Mulch Magic. Our friend and teacher Dr. Mike Gonella demonstrates the art of mulching.
Sustainable World Media
MULCH- what a descriptive word for an excellent method that keeps your garden healthy and your plants thriving. Mulching is an easy cost-effective way to recycle green waste, hydrate your garden beds and soil and increase the population of soil food web inhabitants .
Mulching mimics what happens to plant materials that fall onto a forest floor. Leaves and other plant debris are decomposed by the soil organisms, including the mighty FBI- fungi, bacteria and invertebrates. Adding a layer of mulch to your garden, about 4″ high, keeps these critters on site; improving your soil with their presence and activities.
When you mulch, you are stacking functions, a concept found in Permaculture. Mulching not only increases the fertility and moisture content of your soil, it also alleviates weeds, so you don’t have to pull the weeds out yourself or use toxic herbicides.
What can you use for mulch? Pretty…
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Any time that we place compostable food scraps in the trash we are throwing away valuable natural resources. In Santa Barbara County, an estimated 700 tons of trash a day goes to our landfill and of that, about 40% is considered compostable. What happens to food scraps in the landfill? After being buried under layers of trash and dirt, food scraps begin to slowly decompose and emit Volatile Organic Compounds (VOC’s) and methane- a potent climate change causing gas.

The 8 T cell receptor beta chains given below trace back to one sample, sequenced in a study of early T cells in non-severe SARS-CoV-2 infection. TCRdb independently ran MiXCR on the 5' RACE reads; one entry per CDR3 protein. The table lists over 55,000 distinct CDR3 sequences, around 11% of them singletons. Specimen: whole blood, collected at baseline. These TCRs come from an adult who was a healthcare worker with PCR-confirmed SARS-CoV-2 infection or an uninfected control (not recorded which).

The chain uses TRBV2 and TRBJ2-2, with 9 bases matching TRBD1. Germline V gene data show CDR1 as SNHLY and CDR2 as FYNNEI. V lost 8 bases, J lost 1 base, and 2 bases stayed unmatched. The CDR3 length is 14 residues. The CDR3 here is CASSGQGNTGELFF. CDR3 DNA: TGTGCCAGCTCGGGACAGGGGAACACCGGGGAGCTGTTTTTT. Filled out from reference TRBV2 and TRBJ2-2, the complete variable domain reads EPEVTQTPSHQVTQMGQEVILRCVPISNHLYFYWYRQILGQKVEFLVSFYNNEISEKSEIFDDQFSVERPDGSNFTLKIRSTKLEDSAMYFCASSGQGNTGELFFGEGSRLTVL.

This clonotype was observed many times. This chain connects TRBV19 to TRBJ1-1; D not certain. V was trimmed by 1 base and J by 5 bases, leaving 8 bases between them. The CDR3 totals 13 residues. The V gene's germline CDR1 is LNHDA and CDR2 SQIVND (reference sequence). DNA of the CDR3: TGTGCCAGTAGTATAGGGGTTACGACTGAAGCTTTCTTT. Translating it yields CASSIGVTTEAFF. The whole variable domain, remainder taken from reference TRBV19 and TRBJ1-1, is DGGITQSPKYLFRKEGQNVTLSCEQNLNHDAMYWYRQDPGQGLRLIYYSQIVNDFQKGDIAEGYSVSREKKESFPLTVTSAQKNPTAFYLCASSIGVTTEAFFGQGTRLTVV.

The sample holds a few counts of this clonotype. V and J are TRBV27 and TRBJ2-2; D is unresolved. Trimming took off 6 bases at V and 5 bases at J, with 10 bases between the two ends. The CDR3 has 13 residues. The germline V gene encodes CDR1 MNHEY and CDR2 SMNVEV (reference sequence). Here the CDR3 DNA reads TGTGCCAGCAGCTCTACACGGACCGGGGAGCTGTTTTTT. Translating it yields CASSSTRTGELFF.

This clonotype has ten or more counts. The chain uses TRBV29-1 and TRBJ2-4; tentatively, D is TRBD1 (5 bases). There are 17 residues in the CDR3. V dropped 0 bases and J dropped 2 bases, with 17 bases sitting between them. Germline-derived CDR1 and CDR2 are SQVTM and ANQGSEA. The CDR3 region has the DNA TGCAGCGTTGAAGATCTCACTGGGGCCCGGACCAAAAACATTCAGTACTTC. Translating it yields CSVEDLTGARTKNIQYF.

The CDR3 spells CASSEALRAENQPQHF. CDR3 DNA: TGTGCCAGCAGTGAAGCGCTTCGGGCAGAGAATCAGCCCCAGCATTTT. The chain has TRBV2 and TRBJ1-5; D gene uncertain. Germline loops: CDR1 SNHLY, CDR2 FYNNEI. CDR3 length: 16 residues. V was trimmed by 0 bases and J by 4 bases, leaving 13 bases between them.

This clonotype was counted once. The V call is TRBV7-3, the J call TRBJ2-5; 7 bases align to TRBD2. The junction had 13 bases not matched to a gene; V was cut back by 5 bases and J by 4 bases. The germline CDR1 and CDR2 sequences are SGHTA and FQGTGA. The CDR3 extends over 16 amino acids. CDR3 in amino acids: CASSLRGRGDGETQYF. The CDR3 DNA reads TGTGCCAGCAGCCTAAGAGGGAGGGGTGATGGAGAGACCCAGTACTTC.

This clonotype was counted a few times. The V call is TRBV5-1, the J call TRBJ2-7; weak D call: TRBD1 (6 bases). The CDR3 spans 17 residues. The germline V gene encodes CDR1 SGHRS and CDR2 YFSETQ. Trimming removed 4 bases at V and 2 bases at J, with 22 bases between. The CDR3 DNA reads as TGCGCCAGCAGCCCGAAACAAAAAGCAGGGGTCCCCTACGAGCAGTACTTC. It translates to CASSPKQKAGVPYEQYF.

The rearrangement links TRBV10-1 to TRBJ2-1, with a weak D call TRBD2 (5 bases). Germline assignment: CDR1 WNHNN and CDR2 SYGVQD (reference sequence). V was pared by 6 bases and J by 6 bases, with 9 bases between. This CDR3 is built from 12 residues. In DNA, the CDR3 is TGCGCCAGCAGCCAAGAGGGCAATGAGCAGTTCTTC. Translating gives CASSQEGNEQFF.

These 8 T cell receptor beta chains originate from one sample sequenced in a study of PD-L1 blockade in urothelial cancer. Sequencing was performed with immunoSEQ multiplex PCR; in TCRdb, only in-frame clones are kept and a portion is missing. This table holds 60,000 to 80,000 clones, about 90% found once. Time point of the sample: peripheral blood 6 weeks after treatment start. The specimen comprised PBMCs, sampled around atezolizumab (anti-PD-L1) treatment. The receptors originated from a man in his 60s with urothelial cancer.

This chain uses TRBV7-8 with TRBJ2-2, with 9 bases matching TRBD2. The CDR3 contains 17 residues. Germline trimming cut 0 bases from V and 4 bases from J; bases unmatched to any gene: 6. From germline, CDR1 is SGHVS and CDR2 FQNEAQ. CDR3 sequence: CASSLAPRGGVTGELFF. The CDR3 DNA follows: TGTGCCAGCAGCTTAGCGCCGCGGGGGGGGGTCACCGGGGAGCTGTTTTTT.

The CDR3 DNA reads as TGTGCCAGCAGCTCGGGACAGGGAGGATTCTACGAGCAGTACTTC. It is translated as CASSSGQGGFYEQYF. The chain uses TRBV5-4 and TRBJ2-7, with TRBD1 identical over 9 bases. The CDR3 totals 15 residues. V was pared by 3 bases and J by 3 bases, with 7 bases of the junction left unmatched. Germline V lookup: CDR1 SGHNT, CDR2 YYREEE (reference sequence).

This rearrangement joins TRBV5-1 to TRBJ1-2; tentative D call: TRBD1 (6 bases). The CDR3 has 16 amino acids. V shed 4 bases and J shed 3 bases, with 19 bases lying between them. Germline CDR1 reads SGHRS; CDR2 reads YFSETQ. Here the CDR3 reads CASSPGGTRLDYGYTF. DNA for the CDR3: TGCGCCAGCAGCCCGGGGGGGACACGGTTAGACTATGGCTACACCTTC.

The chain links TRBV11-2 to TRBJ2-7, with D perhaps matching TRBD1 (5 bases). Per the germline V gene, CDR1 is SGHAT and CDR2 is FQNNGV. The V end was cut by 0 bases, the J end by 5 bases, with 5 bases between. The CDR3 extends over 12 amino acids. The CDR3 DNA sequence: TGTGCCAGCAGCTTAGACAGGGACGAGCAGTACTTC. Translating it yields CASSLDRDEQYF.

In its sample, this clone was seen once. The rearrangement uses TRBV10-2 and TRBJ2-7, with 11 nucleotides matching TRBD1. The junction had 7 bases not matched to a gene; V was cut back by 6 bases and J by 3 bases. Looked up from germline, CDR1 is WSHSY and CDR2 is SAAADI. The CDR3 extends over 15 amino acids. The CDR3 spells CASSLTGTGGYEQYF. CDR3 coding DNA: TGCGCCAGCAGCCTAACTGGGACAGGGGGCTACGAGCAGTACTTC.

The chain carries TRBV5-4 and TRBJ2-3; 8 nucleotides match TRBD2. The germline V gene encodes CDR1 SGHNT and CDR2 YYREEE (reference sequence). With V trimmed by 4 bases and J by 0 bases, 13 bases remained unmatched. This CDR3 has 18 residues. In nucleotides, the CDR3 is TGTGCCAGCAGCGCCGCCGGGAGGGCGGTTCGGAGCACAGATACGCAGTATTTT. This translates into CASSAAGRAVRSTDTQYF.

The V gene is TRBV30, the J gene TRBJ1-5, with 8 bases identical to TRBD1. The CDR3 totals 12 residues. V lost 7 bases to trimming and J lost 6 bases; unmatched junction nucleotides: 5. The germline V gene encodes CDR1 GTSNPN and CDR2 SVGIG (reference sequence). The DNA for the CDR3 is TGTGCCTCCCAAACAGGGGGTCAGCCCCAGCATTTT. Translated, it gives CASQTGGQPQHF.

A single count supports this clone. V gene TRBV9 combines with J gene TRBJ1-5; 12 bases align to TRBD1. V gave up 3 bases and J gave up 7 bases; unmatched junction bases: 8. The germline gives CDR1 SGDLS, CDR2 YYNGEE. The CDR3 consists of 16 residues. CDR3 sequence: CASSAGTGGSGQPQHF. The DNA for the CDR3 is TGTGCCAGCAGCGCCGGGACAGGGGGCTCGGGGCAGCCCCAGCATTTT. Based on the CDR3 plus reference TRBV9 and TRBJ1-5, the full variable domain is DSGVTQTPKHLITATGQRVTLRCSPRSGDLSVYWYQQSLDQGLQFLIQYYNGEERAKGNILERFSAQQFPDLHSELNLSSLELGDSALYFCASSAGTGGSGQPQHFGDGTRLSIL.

Food Scraps- Landfill or Compost?
What to do? Compost! Composting your food scraps turns your trash into treasure, saves you money on gardening inputs, and helps you become part of the solution to climate change. Composting is easy, doesn’t require a lot of space, tools or materials and offers you a crash course in observing decomposition- a much maligned and feared natural process. Finished compost is an excellent soil amendment. When you feed the soil with compost, you are improving soil tilth and providing plants with beneficial nutrients and microbes.
Composting Educator Bill Palmisano
Here are four ways to get started on your journey of feeding the soil. By creating the conditions for compost to happen you are calling in theFBI- fungi, bacteria, and invertebrates to do the composting work for you.
1.) Compost Piles– These require the most land area, at least 3’x3’x3′. By layering dry sticks, cardboard and leaves (carbon) with food scraps, grass, and yard waste (nitrogen) you create a rich haven for composting bacteria to thrive. When your pile heats up, you’re on your way to creating your first batch of “black gold.” Be sure to keep your pile well aerated by turning it and watering it in dry climates.
2.) Compost Bins– Some people like to place their food scraps in a reclosable bin and let them decompose slowly. Sometimes this method can get a bit smelly (anaerobic), but it’s easy and convenient. The drawback is that anaerobic compost emits methane gas.
3.) Worms To The Rescue- Remember ant farms? Worm bins are worm farms where you can watch nature working for you. A fun and fascinating way to quickly and efficiently create compost, opening the lid to your worm bin is like opening the door to another world.